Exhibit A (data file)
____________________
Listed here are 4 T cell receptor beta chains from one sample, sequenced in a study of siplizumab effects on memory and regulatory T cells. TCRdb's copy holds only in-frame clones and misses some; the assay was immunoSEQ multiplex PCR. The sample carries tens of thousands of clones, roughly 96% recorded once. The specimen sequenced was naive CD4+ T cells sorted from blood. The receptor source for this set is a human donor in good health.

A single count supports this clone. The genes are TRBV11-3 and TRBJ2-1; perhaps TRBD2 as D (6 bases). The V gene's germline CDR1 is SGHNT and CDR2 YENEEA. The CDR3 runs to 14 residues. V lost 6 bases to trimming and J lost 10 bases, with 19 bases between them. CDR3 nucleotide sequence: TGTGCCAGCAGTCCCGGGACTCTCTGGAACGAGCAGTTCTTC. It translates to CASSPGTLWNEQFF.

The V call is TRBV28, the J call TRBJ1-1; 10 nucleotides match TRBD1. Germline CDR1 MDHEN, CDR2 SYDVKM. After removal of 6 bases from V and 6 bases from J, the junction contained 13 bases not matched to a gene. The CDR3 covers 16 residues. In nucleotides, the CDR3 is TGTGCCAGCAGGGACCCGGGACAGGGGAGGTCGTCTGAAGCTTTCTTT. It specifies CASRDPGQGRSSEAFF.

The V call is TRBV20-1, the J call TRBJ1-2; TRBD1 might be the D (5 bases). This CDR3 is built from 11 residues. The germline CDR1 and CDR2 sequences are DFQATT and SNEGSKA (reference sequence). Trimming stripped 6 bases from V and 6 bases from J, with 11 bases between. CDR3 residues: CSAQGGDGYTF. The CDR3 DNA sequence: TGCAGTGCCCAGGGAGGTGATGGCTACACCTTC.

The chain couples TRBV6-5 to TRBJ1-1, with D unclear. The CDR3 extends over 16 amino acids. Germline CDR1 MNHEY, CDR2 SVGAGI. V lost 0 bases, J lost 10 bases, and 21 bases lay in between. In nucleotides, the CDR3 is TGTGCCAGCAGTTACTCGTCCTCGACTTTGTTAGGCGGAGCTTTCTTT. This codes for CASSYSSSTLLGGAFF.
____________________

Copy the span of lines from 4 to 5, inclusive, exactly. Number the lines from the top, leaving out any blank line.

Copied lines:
The V call is TRBV20-1, the J call TRBJ1-2; TRBD1 might be the D (5 bases). This CDR3 is built from 11 residues. The germline CDR1 and CDR2 sequences are DFQATT and SNEGSKA (reference sequence). Trimming stripped 6 bases from V and 6 bases from J, with 11 bases between. CDR3 residues: CSAQGGDGYTF. The CDR3 DNA sequence: TGCAGTGCCCAGGGAGGTGATGGCTACACCTTC.

The chain couples TRBV6-5 to TRBJ1-1, with D unclear. The CDR3 extends over 16 amino acids. Germline CDR1 MNHEY, CDR2 SVGAGI. V lost 0 bases, J lost 10 bases, and 21 bases lay in between. In nucleotides, the CDR3 is TGTGCCAGCAGTTACTCGTCCTCGACTTTGTTAGGCGGAGCTTTCTTT. This codes for CASSYSSSTLLGGAFF.